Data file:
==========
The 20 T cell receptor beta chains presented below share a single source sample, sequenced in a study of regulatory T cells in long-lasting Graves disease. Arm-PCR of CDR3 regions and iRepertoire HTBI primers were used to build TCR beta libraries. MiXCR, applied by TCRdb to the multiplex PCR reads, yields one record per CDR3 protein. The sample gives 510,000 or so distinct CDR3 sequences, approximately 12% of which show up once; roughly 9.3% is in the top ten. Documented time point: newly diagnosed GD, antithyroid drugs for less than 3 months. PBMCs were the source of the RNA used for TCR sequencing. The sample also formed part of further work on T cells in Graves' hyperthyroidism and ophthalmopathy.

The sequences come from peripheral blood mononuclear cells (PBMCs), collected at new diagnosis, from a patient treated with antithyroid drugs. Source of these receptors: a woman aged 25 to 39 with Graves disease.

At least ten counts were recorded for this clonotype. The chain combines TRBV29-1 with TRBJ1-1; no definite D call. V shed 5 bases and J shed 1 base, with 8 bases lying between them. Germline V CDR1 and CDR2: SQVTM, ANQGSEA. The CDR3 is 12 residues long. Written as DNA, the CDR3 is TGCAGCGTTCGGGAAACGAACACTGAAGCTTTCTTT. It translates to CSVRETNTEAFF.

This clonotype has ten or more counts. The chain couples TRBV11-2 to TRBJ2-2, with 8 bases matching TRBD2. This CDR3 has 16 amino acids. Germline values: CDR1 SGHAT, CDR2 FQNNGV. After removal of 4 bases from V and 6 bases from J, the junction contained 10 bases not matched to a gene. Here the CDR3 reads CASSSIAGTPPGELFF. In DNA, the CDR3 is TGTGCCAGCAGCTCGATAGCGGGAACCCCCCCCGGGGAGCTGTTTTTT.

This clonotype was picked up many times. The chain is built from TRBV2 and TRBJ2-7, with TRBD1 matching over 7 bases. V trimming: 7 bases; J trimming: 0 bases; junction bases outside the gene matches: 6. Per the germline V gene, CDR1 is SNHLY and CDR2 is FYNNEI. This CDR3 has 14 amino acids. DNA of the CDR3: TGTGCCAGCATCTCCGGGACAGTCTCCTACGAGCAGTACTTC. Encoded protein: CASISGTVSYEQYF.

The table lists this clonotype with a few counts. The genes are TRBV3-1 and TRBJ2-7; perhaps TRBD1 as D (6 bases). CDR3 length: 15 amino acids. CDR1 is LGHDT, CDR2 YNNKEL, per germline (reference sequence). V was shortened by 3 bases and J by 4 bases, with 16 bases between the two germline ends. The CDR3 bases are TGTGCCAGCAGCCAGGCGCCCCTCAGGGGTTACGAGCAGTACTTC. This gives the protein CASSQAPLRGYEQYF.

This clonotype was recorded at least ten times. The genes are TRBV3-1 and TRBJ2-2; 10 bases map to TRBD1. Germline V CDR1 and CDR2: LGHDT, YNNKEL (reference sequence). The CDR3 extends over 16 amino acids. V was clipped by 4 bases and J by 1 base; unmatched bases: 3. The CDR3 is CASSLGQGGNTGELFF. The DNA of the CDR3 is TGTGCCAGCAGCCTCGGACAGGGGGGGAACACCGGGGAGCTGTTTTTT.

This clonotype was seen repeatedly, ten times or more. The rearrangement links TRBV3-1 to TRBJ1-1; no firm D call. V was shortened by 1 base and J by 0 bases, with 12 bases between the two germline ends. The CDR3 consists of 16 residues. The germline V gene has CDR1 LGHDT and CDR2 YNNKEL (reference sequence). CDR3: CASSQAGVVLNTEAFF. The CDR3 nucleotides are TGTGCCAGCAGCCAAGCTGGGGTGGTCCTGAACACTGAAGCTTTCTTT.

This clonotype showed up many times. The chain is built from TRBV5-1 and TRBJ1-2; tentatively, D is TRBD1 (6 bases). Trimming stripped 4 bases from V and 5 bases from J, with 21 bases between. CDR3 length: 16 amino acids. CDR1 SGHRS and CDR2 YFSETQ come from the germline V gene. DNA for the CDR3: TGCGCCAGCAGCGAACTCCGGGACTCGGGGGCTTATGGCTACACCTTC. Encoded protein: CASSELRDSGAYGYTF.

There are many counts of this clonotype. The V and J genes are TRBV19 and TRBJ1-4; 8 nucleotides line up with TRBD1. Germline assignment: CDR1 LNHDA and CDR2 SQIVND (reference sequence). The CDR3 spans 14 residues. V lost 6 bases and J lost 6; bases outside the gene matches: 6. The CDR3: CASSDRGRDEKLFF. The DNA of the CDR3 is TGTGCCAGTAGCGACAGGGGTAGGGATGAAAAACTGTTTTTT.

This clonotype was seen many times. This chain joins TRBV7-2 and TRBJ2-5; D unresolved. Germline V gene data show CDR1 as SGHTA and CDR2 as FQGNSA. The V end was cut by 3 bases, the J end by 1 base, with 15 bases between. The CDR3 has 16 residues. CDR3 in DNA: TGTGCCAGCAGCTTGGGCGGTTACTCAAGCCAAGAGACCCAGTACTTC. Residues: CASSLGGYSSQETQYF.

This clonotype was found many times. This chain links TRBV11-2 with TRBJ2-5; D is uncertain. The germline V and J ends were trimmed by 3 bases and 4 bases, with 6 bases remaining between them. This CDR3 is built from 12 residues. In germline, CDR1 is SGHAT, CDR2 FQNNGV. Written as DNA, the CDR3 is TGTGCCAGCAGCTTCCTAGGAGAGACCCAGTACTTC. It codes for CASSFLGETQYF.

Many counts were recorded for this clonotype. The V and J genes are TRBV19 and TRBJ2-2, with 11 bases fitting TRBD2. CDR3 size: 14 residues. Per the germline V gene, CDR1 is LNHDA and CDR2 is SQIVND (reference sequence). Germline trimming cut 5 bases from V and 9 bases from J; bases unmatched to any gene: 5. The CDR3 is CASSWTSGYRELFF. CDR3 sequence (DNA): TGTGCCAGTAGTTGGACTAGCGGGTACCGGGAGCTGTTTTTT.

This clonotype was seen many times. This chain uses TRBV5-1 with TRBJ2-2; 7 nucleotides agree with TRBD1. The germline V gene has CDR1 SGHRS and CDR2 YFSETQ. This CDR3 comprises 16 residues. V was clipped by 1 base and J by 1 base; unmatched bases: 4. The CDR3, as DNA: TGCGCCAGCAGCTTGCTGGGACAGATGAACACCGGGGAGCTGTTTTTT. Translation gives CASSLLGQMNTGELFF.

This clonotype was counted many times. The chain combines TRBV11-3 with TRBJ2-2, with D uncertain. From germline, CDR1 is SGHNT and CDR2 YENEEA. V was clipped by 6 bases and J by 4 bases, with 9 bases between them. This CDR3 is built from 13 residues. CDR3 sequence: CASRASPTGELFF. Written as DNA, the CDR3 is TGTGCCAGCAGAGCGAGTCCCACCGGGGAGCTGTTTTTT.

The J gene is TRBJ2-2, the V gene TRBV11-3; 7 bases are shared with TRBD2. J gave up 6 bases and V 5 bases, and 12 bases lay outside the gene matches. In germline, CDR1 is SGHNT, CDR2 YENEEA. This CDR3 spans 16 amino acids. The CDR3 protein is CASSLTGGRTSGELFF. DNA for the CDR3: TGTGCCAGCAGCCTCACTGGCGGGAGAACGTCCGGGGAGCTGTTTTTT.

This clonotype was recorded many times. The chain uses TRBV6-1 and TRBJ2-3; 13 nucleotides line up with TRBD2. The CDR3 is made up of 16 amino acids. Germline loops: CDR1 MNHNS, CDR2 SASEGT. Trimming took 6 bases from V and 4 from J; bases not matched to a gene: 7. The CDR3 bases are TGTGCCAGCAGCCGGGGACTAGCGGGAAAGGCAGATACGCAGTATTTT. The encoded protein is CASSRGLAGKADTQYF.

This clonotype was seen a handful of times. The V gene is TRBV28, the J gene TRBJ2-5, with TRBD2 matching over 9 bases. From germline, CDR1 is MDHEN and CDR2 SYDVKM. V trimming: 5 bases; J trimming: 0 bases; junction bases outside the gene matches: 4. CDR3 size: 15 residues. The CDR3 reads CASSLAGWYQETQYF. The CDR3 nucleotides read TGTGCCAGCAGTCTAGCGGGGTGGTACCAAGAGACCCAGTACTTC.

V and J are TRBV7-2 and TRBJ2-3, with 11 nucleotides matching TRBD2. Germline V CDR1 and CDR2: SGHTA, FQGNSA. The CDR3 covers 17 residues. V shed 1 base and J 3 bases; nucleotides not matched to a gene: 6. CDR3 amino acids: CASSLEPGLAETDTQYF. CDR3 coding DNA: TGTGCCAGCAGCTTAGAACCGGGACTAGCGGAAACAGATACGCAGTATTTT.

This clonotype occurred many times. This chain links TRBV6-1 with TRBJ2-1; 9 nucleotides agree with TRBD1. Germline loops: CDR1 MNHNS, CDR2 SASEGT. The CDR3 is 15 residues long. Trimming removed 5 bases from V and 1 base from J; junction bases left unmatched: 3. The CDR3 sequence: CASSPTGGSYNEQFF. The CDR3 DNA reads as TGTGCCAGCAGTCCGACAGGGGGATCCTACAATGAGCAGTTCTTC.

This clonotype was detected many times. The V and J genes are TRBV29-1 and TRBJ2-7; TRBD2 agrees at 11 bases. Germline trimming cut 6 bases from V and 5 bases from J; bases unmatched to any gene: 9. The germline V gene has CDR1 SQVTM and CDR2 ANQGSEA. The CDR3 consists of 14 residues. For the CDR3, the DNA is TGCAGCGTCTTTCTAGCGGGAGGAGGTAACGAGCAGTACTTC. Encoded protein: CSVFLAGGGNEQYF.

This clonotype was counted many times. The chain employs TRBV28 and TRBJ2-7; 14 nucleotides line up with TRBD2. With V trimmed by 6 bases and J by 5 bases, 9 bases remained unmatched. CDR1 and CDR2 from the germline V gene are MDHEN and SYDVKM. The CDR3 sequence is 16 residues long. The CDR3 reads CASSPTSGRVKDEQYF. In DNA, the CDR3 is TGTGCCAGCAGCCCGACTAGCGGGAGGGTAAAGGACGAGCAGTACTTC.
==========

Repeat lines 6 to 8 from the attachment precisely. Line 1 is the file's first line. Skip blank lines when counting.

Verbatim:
The table lists this clonotype with a few counts. The genes are TRBV3-1 and TRBJ2-7; perhaps TRBD1 as D (6 bases). CDR3 length: 15 amino acids. CDR1 is LGHDT, CDR2 YNNKEL, per germline (reference sequence). V was shortened by 3 bases and J by 4 bases, with 16 bases between the two germline ends. The CDR3 bases are TGTGCCAGCAGCCAGGCGCCCCTCAGGGGTTACGAGCAGTACTTC. This gives the protein CASSQAPLRGYEQYF.

This clonotype was recorded at least ten times. The genes are TRBV3-1 and TRBJ2-2; 10 bases map to TRBD1. Germline V CDR1 and CDR2: LGHDT, YNNKEL (reference sequence). The CDR3 extends over 16 amino acids. V was clipped by 4 bases and J by 1 base; unmatched bases: 3. The CDR3 is CASSLGQGGNTGELFF. The DNA of the CDR3 is TGTGCCAGCAGCCTCGGACAGGGGGGGAACACCGGGGAGCTGTTTTTT.

This clonotype was seen repeatedly, ten times or more. The rearrangement links TRBV3-1 to TRBJ1-1; no firm D call. V was shortened by 1 base and J by 0 bases, with 12 bases between the two germline ends. The CDR3 consists of 16 residues. The germline V gene has CDR1 LGHDT and CDR2 YNNKEL (reference sequence). CDR3: CASSQAGVVLNTEAFF. The CDR3 nucleotides are TGTGCCAGCAGCCAAGCTGGGGTGGTCCTGAACACTGAAGCTTTCTTT.